Fact Check: There Were NOT Fewer Deaths In 2020 With COVID-19 Versus 2019 Without The Virus

Fact Check

  • by: Alexis Tereszcuk
Fact Check: There Were NOT Fewer Deaths In 2020 With COVID-19 Versus 2019 Without The Virus More Deaths

Were there fewer deaths in 2020, despite the COVID-19 pandemic raging, versus 2019 when there wasn't the virus? No, that's not true: A meme went viral with the false claim that the number of deaths in the United States in 2020 was approximately 20,000 less than 2019, implying that the coronavirus pandemic was fake. The Associated Press reported final U.S. Centers for Disease Control numbers for 2020 would show 3.2 million deaths in the U.S. -- 400,000 more deaths than 2019.

The claim appeared as a post (archived here) where it was published by rock 'n roll guitarist Ted Nugent on Facebook on January 1, 2021. It opened:

The one statistic nobody in the Media, Political world or Health/Medical fields can fudge or lie about, is the number of deaths in the United States.

This is what the post looked like on Facebook at the time of writing:

Facebook screenshot

(Source: Facebook screenshot taken on Tue Jan 5 18:29:24 2021 UTC)

The full text of the meme read:

The one statistic nobody in the Media, Political world or Health/Medical fields can fudge or lie about, is the number of deaths in the United States.
In 2019, there was NO Covid-19: the number of USA deaths: 2,854,838

With 2 weeks left in 2020, and a supposedly catastrophic virus pandemic raging the past 10 months, the number of US deaths stands at 2,835,533

The claim cites statistics from the Centers for Disease Control and Prevention (CDC), which show there were 2,854,838 deaths in 2019 in the United States.
Screen Shot 2021-01-05 at 1.37.34 PM.png

The Associated Press published a report titled, "US deaths in 2020 top 3 million, by far most ever counted," on December 22, 2020, that noted the increase in deaths for the year when COVID-19 was prevalent across the country. The article noted that final numbers were not yet available for 2020 but were expected to be significantly higher than 2019.

Screen Shot 2021-01-05 at 1.41.20 PM.png

NEW YORK (AP) -- This is the deadliest year in U.S. history, with deaths expected to top 3 million for the first time -- due mainly to the coronavirus pandemic.

Final mortality data for this year will not be available for months. But preliminary numbers suggest that the United States is on track to see more than 3.2 million deaths this year, or at least 400,000 more than in 2019.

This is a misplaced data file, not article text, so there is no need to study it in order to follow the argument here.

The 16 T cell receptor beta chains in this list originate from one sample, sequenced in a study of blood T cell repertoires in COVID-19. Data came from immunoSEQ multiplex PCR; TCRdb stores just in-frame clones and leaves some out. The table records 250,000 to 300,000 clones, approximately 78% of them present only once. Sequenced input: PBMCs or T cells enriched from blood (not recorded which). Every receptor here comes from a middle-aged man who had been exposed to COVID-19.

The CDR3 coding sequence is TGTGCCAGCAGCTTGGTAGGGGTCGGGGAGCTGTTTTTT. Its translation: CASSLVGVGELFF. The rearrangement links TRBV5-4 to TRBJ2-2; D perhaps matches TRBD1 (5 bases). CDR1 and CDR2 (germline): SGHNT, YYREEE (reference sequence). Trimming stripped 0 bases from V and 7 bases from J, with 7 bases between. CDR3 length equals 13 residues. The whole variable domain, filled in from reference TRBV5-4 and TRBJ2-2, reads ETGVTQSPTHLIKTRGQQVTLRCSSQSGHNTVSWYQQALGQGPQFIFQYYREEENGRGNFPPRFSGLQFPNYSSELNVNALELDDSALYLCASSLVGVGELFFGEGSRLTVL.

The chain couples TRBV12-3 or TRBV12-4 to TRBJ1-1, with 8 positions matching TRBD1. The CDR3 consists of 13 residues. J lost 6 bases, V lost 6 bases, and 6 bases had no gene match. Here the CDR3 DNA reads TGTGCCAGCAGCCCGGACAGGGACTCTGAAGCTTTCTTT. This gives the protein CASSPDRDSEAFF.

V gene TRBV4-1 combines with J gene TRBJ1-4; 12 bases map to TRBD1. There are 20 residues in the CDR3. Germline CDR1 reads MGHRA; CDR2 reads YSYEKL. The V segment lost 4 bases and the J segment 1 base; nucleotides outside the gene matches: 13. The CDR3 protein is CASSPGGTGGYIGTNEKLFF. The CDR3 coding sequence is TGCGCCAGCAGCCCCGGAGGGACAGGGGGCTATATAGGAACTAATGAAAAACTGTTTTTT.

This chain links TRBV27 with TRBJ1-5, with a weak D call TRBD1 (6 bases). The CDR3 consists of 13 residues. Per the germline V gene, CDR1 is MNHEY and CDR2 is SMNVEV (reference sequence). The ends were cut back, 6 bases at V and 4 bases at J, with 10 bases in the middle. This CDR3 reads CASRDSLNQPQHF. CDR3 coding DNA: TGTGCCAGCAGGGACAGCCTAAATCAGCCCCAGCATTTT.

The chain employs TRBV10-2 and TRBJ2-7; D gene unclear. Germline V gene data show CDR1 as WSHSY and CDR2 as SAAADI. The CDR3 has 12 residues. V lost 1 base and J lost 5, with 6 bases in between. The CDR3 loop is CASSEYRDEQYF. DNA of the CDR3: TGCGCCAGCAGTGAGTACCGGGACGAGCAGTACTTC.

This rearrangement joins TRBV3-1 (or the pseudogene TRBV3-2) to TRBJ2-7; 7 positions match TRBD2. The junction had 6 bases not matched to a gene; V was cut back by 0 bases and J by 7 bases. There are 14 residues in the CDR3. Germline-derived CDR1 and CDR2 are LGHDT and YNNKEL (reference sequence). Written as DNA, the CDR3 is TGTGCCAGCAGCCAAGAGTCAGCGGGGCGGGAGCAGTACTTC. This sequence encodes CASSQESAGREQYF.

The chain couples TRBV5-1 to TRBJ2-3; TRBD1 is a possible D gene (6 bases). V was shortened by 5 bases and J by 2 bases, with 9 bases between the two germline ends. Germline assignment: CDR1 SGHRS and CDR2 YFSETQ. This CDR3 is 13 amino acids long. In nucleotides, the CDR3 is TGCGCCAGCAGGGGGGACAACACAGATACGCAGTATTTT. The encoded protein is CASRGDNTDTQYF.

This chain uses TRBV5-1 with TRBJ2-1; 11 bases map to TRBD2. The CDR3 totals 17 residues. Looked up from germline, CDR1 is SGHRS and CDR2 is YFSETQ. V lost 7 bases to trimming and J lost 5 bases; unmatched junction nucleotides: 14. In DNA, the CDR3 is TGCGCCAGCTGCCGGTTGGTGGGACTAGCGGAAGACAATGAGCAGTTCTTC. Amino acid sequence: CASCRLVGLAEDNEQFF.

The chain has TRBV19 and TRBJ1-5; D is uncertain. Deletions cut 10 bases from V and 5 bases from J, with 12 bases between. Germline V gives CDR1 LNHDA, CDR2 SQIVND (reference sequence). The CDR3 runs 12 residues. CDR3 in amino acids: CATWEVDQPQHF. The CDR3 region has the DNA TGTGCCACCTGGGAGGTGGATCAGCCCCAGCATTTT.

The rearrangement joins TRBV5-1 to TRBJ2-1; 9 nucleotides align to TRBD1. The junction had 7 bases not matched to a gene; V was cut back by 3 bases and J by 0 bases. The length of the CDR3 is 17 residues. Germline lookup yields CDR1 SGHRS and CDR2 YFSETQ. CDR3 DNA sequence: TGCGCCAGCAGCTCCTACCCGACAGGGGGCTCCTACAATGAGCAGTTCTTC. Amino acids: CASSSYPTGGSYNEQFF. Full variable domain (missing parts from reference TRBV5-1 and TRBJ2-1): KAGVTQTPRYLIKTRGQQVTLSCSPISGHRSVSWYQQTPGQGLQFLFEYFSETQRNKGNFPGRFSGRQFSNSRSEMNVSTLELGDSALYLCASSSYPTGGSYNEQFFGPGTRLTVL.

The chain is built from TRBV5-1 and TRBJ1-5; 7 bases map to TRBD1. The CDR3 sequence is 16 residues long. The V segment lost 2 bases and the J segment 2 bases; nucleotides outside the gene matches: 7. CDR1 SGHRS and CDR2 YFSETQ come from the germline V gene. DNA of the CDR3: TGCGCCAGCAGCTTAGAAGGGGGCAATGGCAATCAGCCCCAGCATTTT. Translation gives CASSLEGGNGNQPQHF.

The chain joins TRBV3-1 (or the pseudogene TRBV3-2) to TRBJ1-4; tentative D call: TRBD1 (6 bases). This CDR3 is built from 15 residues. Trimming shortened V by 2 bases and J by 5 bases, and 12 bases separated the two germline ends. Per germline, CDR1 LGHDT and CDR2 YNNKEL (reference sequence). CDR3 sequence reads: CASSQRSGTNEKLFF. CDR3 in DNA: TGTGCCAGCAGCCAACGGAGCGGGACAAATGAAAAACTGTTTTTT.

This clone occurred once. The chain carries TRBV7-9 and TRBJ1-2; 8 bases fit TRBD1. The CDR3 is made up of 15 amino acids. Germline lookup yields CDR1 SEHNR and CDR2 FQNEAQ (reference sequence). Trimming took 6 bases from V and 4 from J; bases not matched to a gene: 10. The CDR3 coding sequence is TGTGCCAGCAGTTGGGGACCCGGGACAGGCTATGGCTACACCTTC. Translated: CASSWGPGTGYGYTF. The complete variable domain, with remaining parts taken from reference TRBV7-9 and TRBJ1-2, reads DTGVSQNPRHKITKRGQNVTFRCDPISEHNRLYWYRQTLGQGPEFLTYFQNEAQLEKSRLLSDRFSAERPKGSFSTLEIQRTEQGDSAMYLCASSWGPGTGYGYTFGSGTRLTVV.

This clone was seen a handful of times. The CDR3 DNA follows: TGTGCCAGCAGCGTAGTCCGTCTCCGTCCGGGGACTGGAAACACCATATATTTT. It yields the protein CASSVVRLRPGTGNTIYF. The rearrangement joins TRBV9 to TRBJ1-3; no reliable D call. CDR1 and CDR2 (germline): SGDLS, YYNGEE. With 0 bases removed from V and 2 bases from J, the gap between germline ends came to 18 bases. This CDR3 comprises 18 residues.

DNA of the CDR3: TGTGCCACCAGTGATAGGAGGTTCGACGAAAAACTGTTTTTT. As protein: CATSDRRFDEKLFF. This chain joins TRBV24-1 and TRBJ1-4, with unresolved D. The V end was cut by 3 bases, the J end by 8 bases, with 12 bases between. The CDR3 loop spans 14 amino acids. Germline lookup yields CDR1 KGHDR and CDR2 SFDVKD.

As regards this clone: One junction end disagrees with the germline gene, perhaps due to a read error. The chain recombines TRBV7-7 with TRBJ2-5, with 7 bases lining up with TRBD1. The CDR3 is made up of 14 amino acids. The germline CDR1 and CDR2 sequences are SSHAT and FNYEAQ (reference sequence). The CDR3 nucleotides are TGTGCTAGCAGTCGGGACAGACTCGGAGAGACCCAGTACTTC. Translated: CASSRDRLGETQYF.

U.S. deaths increase most years, so some annual rise in fatalities is expected. But the 2020 numbers amount to a jump of about 15%, and could go higher once all the deaths from this month are counted.

The efforts by the meme to dismiss the COVID-19 outbreak as false was debunked by Health Feedback in an article titled, "Mortality in the U.S. was more than 280,000 higher during the first eight months of 2020 than any of the previous five years over the same period."

The article noted:

Excess mortality is a measure of how many more deaths have occurred over a period of time as compared to the same period in previous years. During the first 34 weeks of 2020, 280,000 more people died than during the first 34 weeks of any of the five previous years. From March to August 2020, the number of weekly deaths was consistently higher compared to the weekly deaths of any of the previous five years. The 280,000 excess deaths that occurred in 2020 thus far are likely due to the COVID-19 pandemic."

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Lead Stories is working with the CoronaVirusFacts/DatosCoronaVirus Alliance, a coalition of more than 100 fact-checkers who are fighting misinformation related to the COVID-19 pandemic. Learn more about the alliance here.

  Alexis Tereszcuk

Alexis Tereszcuk is a writer and fact checker at Lead Stories and an award-winning journalist who spent over a decade breaking hard news and celebrity scoop with RadarOnline and Us Weekly.

As the Entertainment Editor, she investigated Hollywood stories and conducted interviews with A-list celebrities and reality stars.  

Alexis’ crime reporting earned her spots as a contributor on the Nancy Grace show, CNN, Fox News and Entertainment Tonight, among others.

Read more about or contact Alexis Tereszcuk

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